Regional Reviews: Chicago
Also see John's review of August Rush
With a score by one of the 20th century's most acclaimed serious composers that begs to played by a symphony orchestra (as it has been by many orchestras who have performed it alongside screenings of the film), extensive dance sequences by one of the greatest choreographers of the century, and a book by a serious dramatic playwright (Arthur Laurents) that sought to make a significant social comment, is it possible that West Side Story is just so much great art in one piece that it is almost impossible for a single production to do it justice?
The West Side Story now in performance by Lyric Opera of Chicago, a co-production with Houston Grand Opera and Glimmerglass Festival, who each performed it in 2018, may be a landmark in its ability to fully realize all the richness of this work. The original Jerome Robbins choreography is danced exquisitely, as recreated by Julio Monge, Bernstein's complex score is played by a 43-piece orchestra and sung to meet the demands of operatic as well as Broadway styles, while Stephen Sondheim's lyrics (some written by an uncredited Bernstein) are clear and sharp thanks to Mark Grey's sound design. The cast, led by Broadway's Corey Cott as Tony and opera's Mikaela Bennett as Maria, act not only believably but with some new interpretations than most of us may not be used to seeing.
Director Francesca Zambello, who is known mostly for her work in opera but has worked in musical theatre as well, creates (with mostly the same design team from Houston and Glimmerglass and a mostly new cast for Chicago) a grittier and more realistic picture than we saw in the 1961 film version and many of the stage interpretations of the musical that have been inspired by it. There's real sexual heat on display here. Tony and Maria make out like it's the last night of the world, while Bernardo and (Manuel Stark Santos) and Anita (Amanda Castro) have a lust for each other that's never in doubt either.
Jessica Jahn's costumes are colorful, but tattier and more appropriate to these street kids than the slick pastels of the 1961 film, And the kids don't clean up for the dance at the gymthey stay in the grubby clothes they wear in the daytime. Peter J. Davison's set evokes urban decaywith a forbidding three-story tenement stage right and the back of a shabby hotel stage leftleaving a playing area in the middle that suggests streets with insufficient sunlight to lessen the hopelessness. Mark McCollough's lighting design creates a sense there's light out there somewherejust not in these blocks. Nick Sandy's fight choreography gives the action a sense of physical danger, not only in the fighting but in the near-rape of Anita that he and Zambello keep going for an uncomfortably long time.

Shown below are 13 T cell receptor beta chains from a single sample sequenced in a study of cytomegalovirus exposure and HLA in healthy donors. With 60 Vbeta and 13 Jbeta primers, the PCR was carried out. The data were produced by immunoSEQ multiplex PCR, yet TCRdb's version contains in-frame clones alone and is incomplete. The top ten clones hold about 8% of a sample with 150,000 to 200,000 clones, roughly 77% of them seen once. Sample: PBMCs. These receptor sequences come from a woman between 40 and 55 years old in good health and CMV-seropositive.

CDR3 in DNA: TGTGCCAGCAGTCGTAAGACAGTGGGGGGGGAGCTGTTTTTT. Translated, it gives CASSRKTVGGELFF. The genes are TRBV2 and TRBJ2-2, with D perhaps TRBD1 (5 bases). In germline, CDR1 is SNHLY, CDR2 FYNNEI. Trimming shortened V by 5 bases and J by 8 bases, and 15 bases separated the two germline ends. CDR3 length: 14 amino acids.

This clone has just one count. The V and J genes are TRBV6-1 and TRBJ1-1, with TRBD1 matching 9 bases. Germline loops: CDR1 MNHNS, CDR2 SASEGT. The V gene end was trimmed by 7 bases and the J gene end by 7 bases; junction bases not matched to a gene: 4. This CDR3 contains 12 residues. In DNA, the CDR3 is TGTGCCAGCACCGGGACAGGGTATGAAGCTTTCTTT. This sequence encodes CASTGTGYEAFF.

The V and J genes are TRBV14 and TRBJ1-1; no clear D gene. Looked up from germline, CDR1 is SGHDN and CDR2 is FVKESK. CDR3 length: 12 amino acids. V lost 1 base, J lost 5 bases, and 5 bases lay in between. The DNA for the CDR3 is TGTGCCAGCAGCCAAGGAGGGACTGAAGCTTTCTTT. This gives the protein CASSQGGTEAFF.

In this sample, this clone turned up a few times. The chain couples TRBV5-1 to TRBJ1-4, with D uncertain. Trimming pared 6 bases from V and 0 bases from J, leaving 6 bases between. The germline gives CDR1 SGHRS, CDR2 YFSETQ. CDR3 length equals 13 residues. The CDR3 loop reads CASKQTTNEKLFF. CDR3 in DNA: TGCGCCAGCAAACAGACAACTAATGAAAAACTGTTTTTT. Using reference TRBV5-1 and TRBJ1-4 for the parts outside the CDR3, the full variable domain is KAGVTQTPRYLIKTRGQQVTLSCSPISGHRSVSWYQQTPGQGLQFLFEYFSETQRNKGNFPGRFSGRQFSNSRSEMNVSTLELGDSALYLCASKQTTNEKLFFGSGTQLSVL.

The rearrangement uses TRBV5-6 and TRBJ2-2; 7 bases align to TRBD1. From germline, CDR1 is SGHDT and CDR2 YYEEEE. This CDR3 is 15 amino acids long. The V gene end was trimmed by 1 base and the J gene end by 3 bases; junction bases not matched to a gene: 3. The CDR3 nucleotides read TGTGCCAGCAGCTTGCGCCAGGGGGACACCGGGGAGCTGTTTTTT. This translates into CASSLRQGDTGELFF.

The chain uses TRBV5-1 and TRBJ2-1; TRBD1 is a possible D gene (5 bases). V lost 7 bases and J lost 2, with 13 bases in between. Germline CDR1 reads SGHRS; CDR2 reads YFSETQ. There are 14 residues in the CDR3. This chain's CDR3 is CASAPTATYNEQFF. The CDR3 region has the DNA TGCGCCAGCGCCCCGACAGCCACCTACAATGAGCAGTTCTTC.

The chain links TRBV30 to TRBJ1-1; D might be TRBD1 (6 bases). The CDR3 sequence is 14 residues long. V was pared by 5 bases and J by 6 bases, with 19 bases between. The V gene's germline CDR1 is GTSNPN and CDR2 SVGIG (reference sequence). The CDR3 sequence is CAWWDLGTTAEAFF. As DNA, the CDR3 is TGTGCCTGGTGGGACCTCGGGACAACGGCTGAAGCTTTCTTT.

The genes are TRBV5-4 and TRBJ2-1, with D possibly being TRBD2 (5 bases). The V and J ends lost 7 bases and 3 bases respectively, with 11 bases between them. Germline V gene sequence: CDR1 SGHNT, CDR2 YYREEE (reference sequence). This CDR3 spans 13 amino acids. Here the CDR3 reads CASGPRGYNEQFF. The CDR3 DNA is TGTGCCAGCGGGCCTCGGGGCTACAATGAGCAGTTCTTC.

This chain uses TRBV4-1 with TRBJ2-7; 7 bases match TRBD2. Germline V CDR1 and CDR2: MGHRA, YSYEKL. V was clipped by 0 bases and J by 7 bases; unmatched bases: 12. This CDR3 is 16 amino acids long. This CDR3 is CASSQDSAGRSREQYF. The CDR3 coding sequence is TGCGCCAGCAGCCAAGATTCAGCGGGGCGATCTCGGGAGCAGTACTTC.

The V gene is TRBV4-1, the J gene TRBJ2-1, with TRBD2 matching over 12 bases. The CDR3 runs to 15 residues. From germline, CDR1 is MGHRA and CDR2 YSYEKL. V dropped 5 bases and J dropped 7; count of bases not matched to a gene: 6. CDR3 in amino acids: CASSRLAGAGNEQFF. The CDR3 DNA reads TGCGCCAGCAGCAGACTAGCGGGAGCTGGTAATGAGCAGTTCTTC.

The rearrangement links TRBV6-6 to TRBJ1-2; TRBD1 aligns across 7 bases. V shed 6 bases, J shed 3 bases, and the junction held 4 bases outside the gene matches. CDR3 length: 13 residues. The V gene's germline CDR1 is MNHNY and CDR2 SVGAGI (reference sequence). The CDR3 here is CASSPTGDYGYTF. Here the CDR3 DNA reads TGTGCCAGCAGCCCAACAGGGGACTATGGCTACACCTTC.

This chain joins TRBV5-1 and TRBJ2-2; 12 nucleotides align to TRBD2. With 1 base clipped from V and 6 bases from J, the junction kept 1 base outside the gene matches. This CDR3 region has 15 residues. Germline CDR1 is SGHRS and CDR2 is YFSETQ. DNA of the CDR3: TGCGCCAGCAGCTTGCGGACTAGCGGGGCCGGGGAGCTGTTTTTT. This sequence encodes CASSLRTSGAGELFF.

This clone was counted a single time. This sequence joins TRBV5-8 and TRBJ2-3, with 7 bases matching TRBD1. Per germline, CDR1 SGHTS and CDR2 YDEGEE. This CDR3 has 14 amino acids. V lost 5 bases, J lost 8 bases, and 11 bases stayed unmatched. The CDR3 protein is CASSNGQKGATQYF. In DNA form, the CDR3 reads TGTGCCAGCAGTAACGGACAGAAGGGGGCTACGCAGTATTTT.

When we meet Cott's Tony in the "Something's Coming" scene, he appears believably enough as a former gang member with PTSD from past violence who understandably wants to be done with gang life. However, it seems there's probably no way for any actor to avoid losing that edge when Tony meets Maria and Laurents' book gives him lines to read like "We're twelve feet in the air." At that point we're deeply into Romeo and Juliet-land, so a traditional romantic lead is called for, and Cott makes a great one. Theatergoers who know him from his leading roles in Newsies or Bandstand won't be surprised to hear that, but here's a revelation. He absolutely nails the operatic demands of "Maria" in a way one would never expect from his resume. I'll bet Bernstein would have never seen the need to record the likes of a José Carreras had he heard a musical theater guy like Cott handle his music with such skill.
Conversely, one might be wary of an operatic soprano's ability to act the role of Maria in any sort of interesting way, but Mikaela Bennett brings a new and feistier take to the role than the sweetly innocent interpretation that is more expected. Her Maria is more "Ugly Betty" than naif. When she argues with Anita about the length of the neckline on her party dress, you don't doubt she might rip it up right there. Not surprisingly, her vocals are stunningand Zambello gives her the solo in "Somewhere" that is usually sung by the Shark girl Consuelo.
Zambello's supporting cast is uniformly strong. As Anita, Amanda Castro, who played the role for the other engagements of this production, is as street-smart as she must be for the director's gritty interpretation, as funny as the role is written, and as outraged as she should be during the near-rape scene. Brett Thiele is a tough but likable Riff, and Adam Soniak makes an angry and dangerous Action. Sporting a shaved head, Manuel Stark Santos is an intimidating Bernardo, but one who suggests the subtext of how he got to be as desperate as he's become. David Alan Anderson is a warm but serious Doc. The ensemble vocals sound wonderful, and are surely enhanced by the Lyric Opera chorus members providing backup.
It may have taken 60+ years for this masterpiecea work that draws on the traditions of high art and to make a piece of popular artto finally get its full due. That it happens in such a cathedral of performing arts as Chicago's Civic Opera House under the auspices of Lyric Opera makes it feel even more recognized as a piece for the ages.
West Side Story, through June 2, 2019, at Lyric Opera of Chicago, Civic Opera House, 20 N. Wacker Drive, Chicago IL. For tickets and information, visit lyricopera.org or call 312-827-5600.